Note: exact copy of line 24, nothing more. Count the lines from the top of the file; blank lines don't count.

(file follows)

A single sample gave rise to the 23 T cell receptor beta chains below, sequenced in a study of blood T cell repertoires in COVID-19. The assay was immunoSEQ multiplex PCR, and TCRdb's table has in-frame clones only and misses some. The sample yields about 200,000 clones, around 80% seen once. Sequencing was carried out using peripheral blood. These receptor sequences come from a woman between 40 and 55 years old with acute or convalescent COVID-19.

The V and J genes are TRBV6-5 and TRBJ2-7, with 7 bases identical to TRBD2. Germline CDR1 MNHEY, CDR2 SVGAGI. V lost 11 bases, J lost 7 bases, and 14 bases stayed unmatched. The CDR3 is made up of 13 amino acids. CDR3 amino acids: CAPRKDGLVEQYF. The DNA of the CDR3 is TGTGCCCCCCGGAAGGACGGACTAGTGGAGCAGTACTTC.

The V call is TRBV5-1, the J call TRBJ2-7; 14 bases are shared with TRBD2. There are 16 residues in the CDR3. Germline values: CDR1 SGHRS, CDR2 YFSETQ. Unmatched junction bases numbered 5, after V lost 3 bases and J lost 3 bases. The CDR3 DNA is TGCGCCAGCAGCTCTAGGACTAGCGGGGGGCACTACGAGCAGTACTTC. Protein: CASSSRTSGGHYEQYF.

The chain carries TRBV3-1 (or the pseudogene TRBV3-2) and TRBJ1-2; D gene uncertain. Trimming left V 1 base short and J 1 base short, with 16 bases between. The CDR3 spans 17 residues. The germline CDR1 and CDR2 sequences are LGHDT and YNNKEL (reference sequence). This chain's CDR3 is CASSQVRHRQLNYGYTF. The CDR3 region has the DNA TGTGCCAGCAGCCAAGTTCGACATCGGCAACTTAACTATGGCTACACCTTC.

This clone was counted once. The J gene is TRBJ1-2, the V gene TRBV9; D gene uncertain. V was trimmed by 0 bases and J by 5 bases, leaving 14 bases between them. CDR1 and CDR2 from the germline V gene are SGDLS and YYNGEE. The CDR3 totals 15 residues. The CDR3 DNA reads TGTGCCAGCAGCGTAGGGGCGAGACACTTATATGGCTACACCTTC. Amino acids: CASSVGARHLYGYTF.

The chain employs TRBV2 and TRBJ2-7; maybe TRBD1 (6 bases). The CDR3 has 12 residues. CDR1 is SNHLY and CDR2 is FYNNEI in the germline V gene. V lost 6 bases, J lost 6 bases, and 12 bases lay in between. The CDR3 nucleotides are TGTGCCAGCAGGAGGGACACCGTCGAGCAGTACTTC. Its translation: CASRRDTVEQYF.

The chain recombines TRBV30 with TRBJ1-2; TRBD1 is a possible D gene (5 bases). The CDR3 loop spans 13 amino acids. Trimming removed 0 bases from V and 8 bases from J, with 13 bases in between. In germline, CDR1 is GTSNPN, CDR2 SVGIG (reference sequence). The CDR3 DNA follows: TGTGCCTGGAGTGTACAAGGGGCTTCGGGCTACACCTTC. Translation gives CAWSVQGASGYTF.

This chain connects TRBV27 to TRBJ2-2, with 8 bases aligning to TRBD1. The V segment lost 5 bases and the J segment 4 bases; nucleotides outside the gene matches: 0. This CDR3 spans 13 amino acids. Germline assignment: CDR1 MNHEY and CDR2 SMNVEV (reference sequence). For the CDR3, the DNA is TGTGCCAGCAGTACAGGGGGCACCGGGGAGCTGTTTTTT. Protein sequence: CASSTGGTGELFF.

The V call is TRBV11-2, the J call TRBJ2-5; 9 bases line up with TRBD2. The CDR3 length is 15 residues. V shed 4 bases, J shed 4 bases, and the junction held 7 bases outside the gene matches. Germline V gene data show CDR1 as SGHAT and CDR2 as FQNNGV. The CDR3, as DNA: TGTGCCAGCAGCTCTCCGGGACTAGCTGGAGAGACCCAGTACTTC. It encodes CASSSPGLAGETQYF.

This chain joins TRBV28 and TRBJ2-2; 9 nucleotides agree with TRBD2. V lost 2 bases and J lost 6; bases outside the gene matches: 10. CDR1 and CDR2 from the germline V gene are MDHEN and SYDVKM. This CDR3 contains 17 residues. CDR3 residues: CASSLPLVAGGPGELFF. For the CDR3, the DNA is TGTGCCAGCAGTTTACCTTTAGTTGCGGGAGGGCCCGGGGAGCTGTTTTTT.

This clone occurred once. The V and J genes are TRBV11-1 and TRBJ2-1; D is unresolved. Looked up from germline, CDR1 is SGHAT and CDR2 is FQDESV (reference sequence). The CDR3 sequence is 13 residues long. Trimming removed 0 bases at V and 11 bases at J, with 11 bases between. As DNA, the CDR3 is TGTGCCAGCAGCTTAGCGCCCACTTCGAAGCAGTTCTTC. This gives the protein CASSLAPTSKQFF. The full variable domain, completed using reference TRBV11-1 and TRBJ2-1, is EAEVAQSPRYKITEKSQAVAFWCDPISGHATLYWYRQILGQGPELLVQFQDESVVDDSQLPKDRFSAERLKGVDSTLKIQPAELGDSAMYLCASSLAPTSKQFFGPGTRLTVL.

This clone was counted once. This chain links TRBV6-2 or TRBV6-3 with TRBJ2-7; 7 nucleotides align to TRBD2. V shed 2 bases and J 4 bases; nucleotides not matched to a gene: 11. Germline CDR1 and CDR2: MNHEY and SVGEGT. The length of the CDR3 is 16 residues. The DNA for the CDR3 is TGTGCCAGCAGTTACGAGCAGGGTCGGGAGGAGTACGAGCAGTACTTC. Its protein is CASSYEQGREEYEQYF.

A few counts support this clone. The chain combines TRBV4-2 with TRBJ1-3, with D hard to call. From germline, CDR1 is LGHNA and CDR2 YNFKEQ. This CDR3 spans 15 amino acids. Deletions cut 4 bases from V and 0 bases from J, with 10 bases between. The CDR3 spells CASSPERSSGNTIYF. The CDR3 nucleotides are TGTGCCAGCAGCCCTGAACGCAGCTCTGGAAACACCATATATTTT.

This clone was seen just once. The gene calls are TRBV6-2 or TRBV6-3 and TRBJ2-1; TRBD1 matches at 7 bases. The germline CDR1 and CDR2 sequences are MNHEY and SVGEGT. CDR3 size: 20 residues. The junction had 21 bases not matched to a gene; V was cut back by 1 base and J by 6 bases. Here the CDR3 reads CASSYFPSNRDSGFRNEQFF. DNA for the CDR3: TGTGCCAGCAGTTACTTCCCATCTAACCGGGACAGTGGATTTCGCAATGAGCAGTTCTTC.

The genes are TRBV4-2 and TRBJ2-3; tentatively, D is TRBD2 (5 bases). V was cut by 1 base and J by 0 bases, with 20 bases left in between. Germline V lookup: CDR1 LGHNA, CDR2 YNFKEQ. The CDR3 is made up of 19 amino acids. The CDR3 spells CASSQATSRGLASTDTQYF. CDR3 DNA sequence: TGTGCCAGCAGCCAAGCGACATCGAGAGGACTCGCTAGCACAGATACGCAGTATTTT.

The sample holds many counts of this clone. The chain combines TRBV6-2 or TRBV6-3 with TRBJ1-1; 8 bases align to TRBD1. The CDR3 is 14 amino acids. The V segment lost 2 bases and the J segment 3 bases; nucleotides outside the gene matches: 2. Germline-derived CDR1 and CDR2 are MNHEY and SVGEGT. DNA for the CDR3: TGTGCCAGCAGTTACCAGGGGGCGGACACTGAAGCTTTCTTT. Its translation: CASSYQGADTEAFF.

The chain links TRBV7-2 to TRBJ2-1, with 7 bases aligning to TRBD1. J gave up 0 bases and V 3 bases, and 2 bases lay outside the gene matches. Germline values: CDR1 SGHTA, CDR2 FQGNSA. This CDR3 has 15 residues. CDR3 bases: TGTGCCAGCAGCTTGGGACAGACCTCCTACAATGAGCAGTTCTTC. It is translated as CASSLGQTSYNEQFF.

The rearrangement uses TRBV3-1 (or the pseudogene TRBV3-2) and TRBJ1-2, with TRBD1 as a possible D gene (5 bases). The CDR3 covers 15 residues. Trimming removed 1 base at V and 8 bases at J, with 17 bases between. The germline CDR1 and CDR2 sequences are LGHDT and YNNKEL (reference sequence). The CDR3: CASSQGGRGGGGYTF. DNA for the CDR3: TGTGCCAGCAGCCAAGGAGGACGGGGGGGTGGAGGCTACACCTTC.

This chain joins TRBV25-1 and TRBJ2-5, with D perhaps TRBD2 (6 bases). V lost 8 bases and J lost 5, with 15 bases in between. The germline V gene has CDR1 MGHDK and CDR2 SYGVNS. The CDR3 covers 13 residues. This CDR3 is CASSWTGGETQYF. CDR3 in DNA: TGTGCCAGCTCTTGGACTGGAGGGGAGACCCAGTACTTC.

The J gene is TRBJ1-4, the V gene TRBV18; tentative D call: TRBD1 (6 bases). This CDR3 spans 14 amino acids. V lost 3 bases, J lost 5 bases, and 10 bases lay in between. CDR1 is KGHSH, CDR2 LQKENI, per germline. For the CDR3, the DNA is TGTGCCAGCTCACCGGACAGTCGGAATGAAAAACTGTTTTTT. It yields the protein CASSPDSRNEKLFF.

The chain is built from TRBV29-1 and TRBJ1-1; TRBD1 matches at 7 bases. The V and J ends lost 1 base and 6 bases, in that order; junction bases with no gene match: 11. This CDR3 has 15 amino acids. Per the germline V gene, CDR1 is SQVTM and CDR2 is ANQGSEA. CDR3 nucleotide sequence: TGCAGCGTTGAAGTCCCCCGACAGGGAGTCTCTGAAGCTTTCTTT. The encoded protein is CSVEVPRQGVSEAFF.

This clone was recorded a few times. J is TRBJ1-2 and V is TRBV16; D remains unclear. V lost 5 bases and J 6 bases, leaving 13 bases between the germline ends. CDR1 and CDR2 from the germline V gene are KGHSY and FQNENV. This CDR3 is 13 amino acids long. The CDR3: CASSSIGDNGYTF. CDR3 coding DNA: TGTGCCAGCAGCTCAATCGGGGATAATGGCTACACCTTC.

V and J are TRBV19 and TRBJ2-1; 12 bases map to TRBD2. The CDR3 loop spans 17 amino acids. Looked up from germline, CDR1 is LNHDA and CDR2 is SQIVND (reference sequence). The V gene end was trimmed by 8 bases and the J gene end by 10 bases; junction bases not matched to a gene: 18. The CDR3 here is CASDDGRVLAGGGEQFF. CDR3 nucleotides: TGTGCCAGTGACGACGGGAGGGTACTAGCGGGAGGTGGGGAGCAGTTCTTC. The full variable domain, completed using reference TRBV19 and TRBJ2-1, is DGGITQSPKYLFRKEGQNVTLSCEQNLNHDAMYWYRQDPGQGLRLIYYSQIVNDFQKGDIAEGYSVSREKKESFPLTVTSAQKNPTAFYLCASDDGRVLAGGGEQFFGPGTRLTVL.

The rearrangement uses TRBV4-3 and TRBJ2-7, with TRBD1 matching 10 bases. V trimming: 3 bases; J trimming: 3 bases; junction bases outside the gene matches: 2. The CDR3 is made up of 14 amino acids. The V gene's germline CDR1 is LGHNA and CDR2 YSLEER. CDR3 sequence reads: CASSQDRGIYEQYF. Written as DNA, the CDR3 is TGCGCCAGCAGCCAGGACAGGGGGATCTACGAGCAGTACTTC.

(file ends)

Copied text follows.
The rearrangement uses TRBV4-3 and TRBJ2-7, with TRBD1 matching 10 bases. V trimming: 3 bases; J trimming: 3 bases; junction bases outside the gene matches: 2. The CDR3 is made up of 14 amino acids. The V gene's germline CDR1 is LGHNA and CDR2 YSLEER. CDR3 sequence reads: CASSQDRGIYEQYF. Written as DNA, the CDR3 is TGCGCCAGCAGCCAGGACAGGGGGATCTACGAGCAGTACTTC.